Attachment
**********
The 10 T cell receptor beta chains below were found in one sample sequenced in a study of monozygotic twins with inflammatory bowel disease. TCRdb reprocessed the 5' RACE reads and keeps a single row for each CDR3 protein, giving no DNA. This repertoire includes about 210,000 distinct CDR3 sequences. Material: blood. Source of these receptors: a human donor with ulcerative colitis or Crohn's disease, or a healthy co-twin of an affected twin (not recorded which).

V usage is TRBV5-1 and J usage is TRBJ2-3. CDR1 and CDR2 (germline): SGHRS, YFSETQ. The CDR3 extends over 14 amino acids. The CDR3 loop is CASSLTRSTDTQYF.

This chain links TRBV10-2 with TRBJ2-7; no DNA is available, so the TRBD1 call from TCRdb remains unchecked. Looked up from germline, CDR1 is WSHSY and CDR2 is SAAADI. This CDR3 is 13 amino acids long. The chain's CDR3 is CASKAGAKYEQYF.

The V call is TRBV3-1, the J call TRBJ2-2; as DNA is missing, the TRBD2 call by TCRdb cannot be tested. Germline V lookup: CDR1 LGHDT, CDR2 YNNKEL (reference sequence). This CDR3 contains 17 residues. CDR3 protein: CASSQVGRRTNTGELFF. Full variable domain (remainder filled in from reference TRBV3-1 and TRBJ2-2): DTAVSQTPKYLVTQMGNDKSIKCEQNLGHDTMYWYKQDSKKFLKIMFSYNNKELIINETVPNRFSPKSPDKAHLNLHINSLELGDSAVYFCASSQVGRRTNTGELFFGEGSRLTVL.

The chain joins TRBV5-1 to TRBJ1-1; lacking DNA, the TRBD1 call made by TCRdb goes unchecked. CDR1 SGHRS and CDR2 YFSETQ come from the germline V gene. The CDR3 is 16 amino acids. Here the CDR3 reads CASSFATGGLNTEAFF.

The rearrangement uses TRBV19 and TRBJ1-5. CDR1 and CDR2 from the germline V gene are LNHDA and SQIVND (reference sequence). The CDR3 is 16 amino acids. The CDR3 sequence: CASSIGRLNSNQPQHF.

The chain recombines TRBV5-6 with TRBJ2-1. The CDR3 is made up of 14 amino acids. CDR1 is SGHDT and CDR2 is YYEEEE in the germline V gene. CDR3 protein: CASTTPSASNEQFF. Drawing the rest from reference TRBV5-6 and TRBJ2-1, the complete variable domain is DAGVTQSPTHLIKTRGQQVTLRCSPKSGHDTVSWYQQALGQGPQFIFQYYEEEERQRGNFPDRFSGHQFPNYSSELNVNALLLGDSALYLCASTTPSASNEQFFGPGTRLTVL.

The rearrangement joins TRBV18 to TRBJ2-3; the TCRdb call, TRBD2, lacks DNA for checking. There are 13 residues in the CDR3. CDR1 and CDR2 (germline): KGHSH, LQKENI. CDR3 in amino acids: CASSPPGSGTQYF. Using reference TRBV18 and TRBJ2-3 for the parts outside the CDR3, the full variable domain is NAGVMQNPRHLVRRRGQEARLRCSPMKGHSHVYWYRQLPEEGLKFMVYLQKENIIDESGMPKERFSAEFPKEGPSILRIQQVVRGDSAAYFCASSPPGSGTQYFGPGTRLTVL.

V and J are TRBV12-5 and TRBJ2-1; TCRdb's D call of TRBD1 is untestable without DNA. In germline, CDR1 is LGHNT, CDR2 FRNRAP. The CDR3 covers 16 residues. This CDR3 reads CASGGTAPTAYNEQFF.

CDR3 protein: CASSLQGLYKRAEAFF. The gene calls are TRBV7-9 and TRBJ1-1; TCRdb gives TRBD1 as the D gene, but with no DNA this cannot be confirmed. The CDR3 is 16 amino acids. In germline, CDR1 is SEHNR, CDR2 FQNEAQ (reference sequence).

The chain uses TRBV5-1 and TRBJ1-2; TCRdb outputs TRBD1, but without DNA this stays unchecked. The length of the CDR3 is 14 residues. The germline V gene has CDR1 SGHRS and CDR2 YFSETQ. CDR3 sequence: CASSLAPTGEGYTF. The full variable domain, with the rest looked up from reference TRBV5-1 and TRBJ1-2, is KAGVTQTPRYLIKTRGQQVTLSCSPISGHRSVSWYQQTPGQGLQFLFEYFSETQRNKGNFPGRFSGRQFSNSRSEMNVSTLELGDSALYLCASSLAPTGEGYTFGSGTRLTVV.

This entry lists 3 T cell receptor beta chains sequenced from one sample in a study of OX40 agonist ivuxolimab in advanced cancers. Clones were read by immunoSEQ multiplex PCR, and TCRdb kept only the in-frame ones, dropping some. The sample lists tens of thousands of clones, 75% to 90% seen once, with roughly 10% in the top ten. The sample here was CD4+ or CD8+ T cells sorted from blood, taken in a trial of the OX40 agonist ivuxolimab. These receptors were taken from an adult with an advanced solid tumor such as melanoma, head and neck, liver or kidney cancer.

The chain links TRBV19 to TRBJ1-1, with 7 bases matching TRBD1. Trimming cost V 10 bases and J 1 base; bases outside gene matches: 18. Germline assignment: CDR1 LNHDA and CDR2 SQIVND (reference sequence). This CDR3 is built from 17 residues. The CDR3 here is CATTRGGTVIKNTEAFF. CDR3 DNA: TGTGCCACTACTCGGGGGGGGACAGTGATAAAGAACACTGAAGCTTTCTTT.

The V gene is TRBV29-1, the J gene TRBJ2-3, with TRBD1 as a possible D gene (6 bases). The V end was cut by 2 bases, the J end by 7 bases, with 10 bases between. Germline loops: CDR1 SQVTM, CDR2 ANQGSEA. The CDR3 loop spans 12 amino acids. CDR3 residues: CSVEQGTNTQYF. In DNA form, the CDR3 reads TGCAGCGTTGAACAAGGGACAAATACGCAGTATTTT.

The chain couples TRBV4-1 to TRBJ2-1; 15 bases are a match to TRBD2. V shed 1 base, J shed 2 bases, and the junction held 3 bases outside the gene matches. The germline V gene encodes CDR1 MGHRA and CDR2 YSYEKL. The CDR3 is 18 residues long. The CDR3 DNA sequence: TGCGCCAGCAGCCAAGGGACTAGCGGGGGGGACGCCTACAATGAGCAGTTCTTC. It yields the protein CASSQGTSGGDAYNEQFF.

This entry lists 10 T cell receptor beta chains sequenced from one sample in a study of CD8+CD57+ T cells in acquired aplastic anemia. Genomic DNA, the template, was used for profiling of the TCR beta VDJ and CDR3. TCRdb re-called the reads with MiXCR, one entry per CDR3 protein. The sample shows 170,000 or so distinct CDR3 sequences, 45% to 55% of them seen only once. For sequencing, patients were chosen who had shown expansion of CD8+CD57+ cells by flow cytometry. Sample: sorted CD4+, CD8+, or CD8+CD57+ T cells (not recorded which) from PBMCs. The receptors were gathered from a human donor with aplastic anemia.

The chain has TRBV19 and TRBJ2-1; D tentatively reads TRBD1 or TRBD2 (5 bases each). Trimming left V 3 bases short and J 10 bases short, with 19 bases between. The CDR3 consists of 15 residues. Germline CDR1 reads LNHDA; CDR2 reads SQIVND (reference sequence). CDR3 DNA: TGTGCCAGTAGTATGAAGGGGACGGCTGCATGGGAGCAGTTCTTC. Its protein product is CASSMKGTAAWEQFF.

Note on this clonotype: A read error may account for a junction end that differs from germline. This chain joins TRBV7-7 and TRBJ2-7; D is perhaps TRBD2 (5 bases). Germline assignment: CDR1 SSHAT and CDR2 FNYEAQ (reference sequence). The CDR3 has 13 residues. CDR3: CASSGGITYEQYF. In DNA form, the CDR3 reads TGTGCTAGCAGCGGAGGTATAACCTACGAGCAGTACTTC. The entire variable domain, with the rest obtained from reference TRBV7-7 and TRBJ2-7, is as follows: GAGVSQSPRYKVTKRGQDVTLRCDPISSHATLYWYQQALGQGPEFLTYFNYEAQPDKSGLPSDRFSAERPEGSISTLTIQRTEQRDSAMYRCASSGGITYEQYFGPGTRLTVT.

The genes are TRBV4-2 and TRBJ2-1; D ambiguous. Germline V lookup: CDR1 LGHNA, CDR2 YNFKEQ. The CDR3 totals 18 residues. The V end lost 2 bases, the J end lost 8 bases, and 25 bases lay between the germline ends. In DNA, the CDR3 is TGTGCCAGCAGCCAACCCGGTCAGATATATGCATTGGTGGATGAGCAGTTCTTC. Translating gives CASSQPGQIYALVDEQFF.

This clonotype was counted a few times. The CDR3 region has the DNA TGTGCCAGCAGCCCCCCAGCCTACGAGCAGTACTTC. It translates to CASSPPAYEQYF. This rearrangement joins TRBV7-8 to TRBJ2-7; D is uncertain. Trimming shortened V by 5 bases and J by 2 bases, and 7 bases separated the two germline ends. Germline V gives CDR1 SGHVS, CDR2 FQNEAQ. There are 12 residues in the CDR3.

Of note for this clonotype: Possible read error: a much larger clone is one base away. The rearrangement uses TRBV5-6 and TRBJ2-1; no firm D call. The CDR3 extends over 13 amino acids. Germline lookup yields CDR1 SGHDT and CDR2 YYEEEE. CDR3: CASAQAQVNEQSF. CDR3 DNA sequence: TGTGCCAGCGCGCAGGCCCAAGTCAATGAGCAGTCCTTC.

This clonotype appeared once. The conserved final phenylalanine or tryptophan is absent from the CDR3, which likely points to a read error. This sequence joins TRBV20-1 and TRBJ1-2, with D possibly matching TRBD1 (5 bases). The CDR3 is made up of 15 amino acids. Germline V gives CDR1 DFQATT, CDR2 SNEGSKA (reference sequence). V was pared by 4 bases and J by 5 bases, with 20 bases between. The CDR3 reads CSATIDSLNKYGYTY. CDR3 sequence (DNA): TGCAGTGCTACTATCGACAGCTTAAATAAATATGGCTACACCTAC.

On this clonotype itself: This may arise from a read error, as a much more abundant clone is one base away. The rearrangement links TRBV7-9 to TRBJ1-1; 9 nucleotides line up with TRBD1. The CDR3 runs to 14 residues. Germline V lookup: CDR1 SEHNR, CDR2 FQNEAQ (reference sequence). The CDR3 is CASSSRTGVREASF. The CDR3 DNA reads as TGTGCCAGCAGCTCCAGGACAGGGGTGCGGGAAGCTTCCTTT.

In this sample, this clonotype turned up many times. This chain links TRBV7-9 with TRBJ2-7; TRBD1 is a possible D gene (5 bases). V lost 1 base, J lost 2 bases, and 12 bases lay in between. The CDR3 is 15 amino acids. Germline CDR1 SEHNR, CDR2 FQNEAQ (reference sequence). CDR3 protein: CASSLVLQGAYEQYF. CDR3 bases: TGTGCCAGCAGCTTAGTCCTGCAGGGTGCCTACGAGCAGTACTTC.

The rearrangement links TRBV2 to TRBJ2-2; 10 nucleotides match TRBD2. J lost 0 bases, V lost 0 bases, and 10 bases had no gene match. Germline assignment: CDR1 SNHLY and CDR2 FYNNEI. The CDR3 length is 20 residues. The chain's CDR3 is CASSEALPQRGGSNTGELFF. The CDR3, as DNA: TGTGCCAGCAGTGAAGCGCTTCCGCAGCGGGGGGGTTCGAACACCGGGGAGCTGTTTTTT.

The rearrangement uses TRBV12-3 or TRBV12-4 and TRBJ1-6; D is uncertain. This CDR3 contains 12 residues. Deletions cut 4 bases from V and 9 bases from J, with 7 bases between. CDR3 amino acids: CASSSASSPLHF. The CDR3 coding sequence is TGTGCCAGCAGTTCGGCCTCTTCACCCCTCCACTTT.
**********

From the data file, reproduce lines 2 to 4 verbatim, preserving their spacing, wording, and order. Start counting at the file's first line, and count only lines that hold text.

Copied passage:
V usage is TRBV5-1 and J usage is TRBJ2-3. CDR1 and CDR2 (germline): SGHRS, YFSETQ. The CDR3 extends over 14 amino acids. The CDR3 loop is CASSLTRSTDTQYF.

This chain links TRBV10-2 with TRBJ2-7; no DNA is available, so the TRBD1 call from TCRdb remains unchecked. Looked up from germline, CDR1 is WSHSY and CDR2 is SAAADI. This CDR3 is 13 amino acids long. The chain's CDR3 is CASKAGAKYEQYF.

The V call is TRBV3-1, the J call TRBJ2-2; as DNA is missing, the TRBD2 call by TCRdb cannot be tested. Germline V lookup: CDR1 LGHDT, CDR2 YNNKEL (reference sequence). This CDR3 contains 17 residues. CDR3 protein: CASSQVGRRTNTGELFF. Full variable domain (remainder filled in from reference TRBV3-1 and TRBJ2-2): DTAVSQTPKYLVTQMGNDKSIKCEQNLGHDTMYWYKQDSKKFLKIMFSYNNKELIINETVPNRFSPKSPDKAHLNLHINSLELGDSAVYFCASSQVGRRTNTGELFFGEGSRLTVL.